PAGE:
This is just my experience and every kid is so different, so take it for what it's worth.

From Denise Lacey - Some Toddler Tag Points

Owen's first  tag point was "Open fingers" - a wide open hand. Worked great  because I did not want to cut my hair and he wanted to grab it. He had this one mastered by seven months because I was bragging about him at ClickerExpo after  his birth. It has been very handy for lots of things - petting our cats and dogs, getting things out of his hand that he should not have (although now asking him to hand it to me works for that).

We also use "bottom down" for lots of stuff: getting in the car seat, sitting down to brush teeth or eat. He loved doing bottom down in the tub so much that he'd stand up again and crash down to make a big splash so I stopped asking for it there.

"High five" is a great targeting skill. I've used this with other toddlers as well to get them to come back instead of running off.

Many of my reinforcers are strange noises, silly faces and laughing. Toddlers seem to love doing things that cause a reaction so those all work instead of me having to carry a tangible reward around. Owen beams when I say "I LUV IT!" very expressively.

Mostly I just find that I phrase things in terms of what I want not what I don't want or what he can't do. I don't say stay out of the road, instead it is "hold a hand to go in the street." This afternoon he had dad's hand but wouldn't go in the road until he had mine too. I was not planning on crossing the street but with toddlers plans change all the time and I crossed the road.

We had three other little boys over in the sandbox this morning. What started as three moms saying "Don't throw sand" ended up with four moms saying "put the sand in the sand box." I am more than willing to talk to moms about what I'm doing if they ask but just like with my relatives, I tend to just try to be an example and let them choose what they want to do. And I do find that I repeat some tag points over and over and over and over...alternative behaviors can be self reinforcing.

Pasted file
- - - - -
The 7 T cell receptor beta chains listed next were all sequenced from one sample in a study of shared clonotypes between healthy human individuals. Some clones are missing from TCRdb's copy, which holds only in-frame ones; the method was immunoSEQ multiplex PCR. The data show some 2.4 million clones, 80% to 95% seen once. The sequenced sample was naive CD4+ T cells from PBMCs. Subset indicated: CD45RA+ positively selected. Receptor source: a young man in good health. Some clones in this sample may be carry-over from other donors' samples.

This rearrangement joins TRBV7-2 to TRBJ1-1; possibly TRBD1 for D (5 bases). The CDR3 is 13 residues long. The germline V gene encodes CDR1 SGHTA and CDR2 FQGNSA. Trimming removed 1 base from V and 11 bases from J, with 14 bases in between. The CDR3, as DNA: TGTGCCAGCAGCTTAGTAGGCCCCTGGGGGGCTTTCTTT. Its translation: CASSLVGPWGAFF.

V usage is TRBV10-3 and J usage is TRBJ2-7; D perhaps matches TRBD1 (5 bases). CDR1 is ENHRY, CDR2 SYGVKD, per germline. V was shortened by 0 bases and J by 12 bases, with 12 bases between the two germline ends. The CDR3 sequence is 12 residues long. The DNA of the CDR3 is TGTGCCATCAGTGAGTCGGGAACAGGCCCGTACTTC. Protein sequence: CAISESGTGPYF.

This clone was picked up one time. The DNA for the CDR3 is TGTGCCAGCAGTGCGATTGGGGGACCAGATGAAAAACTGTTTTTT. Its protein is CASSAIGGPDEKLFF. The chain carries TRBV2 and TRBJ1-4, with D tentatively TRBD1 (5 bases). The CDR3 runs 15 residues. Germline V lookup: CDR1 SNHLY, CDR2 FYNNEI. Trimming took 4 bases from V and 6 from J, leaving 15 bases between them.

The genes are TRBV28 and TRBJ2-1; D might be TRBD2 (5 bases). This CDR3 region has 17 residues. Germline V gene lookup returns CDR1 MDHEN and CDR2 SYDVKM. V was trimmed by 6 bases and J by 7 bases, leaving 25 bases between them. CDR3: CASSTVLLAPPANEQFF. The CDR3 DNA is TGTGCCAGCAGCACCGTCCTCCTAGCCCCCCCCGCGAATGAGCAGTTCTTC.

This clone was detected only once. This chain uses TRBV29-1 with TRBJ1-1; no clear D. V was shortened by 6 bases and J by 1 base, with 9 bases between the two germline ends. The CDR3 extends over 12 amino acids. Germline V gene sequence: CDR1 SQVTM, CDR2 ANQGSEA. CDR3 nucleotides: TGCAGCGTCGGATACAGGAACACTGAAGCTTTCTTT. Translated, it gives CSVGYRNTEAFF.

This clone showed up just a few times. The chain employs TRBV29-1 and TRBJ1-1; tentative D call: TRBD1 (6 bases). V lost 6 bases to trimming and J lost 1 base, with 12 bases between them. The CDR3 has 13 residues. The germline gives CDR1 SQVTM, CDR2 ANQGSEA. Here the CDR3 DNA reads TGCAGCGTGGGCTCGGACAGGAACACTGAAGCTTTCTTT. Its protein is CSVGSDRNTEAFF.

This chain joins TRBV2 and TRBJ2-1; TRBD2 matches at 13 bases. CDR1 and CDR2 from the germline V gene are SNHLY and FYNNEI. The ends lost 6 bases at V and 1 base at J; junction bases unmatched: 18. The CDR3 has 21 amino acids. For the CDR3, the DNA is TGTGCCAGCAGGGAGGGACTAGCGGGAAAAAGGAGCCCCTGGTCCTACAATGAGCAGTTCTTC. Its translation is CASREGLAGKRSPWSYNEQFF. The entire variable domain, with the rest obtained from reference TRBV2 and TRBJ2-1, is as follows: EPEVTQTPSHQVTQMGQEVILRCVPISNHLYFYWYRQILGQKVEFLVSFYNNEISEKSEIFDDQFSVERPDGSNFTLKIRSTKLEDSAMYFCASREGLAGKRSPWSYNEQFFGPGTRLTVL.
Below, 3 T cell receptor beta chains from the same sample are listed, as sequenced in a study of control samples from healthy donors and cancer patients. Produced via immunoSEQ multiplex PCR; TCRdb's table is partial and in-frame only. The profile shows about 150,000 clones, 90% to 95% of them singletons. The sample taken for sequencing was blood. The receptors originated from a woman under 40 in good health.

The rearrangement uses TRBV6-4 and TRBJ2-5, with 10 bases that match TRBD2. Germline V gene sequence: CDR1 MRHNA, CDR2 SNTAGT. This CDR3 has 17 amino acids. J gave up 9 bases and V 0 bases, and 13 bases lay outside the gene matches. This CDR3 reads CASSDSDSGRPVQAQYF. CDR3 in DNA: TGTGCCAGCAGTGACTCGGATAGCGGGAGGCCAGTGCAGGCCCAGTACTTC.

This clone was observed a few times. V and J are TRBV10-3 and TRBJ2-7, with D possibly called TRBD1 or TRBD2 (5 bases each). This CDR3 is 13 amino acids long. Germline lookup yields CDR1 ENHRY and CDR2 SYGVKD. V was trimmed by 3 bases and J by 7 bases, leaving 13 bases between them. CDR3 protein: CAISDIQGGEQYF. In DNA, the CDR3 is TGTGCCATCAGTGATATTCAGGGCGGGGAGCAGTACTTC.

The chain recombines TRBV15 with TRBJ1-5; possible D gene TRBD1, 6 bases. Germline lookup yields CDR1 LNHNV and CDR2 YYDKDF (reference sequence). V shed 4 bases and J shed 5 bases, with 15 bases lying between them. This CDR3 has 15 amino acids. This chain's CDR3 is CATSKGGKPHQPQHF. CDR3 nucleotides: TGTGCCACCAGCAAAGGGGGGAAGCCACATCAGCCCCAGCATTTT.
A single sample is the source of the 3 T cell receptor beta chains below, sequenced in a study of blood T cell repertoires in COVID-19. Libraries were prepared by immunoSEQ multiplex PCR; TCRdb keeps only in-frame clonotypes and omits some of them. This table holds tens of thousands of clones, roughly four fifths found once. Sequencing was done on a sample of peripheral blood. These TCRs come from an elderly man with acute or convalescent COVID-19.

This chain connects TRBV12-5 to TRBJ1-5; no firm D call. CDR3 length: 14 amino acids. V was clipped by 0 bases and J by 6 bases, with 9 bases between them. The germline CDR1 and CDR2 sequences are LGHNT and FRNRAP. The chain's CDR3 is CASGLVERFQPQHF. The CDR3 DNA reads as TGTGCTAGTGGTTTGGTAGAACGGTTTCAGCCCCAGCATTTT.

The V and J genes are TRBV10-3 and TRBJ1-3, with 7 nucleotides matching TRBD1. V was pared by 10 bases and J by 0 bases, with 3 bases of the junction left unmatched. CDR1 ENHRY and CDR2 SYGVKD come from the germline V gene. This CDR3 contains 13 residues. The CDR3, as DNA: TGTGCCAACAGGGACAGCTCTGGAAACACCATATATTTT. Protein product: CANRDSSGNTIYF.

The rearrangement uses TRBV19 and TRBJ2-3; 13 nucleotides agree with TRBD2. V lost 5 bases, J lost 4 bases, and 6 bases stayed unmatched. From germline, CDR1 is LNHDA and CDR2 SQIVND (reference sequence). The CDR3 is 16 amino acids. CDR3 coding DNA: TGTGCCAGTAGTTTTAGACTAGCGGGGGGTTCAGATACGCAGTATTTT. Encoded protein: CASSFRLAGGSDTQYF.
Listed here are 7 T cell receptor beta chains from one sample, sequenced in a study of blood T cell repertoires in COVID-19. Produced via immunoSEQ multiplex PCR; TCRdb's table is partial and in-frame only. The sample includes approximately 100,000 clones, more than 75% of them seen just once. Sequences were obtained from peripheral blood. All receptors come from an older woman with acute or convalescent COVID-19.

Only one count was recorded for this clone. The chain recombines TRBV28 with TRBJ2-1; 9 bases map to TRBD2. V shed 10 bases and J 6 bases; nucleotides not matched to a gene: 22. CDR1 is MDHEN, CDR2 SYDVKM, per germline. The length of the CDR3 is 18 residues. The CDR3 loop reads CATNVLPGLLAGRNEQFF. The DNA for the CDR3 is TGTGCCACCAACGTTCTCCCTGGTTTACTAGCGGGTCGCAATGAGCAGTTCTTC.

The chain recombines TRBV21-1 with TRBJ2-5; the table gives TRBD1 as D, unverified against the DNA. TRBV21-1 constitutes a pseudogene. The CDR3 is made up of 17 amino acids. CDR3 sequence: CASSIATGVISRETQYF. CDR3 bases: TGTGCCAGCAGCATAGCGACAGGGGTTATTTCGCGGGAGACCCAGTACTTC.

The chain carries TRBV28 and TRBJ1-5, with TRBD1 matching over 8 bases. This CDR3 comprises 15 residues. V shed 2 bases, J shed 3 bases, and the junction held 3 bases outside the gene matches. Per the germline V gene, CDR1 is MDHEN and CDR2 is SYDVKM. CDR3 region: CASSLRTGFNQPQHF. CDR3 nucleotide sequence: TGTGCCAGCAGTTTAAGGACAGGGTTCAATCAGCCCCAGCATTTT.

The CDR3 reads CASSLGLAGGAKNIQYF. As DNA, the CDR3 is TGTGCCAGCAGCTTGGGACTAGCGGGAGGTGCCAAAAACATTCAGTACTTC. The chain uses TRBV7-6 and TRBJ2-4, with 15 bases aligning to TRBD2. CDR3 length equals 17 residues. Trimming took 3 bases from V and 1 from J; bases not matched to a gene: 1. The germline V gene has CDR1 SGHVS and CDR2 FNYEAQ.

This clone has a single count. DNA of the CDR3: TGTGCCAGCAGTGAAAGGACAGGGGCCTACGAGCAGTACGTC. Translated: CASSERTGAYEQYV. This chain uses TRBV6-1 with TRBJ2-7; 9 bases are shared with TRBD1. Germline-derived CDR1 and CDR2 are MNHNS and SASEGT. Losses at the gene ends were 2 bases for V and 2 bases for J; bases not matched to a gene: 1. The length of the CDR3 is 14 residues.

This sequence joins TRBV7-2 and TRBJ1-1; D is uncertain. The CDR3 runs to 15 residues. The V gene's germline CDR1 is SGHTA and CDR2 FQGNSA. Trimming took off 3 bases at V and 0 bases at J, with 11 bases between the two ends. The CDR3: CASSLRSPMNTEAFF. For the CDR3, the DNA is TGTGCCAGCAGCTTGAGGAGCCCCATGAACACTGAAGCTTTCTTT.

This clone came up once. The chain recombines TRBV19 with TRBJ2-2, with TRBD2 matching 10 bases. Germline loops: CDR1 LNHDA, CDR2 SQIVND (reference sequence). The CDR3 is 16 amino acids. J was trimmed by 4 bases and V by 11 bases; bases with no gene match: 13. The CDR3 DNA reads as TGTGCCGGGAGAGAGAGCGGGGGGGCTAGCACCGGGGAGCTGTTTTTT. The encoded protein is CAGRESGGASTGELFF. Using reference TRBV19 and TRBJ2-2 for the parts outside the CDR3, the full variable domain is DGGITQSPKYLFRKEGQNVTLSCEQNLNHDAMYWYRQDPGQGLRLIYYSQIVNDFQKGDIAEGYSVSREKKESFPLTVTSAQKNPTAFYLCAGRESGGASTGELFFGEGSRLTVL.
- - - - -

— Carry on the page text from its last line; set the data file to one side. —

Even after I had started tagging Owen, another mom mentioned an article she read that said toddlers grab things from other toddlers because that is how their parents interact with them - if they have something we don't want them to have or that we want/need we just take it without asking. That just really solidified for me how I wanted to interact with my son. Of course, there are things he can't do. I won't let him play with the stove regardless of whether or not it is on. If I give him a behavior and he chooses to persist in going for the stove, I physically move him (I am bigger and he is not a dolphin :) ). He gets very mad for a brief moment and then I can get him to do something acceptable. Seems that sometimes he is so fixated on his goal that he can't process my requests. Makes me think of "squirrel!" Mostly, he is pretty easy to redirect with a positive request for another behavior and is really getting to be quite the helper around the house.